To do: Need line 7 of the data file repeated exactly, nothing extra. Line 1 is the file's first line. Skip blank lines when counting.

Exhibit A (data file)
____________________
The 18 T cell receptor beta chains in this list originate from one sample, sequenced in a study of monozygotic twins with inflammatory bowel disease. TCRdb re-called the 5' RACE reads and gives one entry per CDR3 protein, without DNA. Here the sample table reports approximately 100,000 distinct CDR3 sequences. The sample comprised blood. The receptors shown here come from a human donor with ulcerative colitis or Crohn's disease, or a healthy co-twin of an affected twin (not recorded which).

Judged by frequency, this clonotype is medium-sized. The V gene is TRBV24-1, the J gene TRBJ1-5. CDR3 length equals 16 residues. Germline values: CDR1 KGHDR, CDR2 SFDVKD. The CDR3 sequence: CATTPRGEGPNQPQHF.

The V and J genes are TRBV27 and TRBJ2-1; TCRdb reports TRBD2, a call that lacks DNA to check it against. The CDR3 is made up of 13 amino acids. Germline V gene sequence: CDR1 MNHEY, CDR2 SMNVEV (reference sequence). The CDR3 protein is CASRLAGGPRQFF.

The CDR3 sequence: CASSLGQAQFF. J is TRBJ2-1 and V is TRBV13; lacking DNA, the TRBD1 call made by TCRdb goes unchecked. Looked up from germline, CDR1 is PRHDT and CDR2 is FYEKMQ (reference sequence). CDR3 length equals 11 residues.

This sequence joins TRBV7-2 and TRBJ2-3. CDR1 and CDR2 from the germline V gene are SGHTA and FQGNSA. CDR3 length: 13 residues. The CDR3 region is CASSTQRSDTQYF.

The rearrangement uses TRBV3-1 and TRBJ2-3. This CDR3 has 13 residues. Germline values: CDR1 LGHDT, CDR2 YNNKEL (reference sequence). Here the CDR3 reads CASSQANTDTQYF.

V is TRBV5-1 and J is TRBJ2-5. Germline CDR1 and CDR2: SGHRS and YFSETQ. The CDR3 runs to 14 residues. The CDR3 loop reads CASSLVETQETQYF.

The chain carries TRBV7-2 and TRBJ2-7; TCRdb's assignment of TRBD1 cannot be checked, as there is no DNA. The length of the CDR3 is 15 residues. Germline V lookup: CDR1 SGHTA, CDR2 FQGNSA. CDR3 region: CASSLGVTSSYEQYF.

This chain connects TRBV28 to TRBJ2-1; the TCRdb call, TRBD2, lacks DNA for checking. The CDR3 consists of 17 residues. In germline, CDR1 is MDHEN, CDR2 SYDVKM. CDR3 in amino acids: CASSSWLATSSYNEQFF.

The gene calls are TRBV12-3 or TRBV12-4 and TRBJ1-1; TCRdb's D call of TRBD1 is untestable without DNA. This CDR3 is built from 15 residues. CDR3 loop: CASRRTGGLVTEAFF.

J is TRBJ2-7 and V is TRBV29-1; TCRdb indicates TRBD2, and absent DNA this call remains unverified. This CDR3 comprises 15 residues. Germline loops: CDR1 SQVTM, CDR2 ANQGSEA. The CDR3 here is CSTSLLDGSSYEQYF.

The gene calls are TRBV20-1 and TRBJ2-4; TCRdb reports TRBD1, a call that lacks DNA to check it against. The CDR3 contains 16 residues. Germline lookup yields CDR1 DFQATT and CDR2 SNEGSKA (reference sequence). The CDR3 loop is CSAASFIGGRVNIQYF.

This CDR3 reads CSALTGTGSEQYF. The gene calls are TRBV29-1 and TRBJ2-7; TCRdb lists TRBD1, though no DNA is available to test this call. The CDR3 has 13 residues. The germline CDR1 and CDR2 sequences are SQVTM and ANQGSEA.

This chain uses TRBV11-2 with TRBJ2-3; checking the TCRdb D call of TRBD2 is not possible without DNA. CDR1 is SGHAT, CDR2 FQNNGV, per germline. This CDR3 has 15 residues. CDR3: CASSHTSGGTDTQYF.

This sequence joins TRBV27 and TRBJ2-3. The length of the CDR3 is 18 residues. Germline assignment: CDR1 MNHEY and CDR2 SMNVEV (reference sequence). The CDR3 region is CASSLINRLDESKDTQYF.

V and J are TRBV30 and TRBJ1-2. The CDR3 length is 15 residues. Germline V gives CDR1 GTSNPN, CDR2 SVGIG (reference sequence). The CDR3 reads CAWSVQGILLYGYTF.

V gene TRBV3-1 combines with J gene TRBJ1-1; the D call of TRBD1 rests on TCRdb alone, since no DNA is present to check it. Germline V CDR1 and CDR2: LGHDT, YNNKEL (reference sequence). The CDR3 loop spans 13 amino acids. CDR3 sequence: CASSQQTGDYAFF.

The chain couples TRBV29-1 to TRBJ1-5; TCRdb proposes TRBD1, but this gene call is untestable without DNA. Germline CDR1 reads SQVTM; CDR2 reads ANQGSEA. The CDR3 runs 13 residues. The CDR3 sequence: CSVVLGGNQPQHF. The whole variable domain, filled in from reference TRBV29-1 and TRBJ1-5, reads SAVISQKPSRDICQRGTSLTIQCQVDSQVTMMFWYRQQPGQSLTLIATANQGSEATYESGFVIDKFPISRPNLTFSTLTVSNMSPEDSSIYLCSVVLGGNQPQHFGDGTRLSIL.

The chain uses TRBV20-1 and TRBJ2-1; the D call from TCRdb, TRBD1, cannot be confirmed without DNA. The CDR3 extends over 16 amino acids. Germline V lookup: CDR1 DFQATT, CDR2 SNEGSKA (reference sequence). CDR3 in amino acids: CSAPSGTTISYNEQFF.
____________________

V is TRBV5-1 and J is TRBJ2-5. Germline CDR1 and CDR2: SGHRS and YFSETQ. The CDR3 runs to 14 residues. The CDR3 loop reads CASSLVETQETQYF.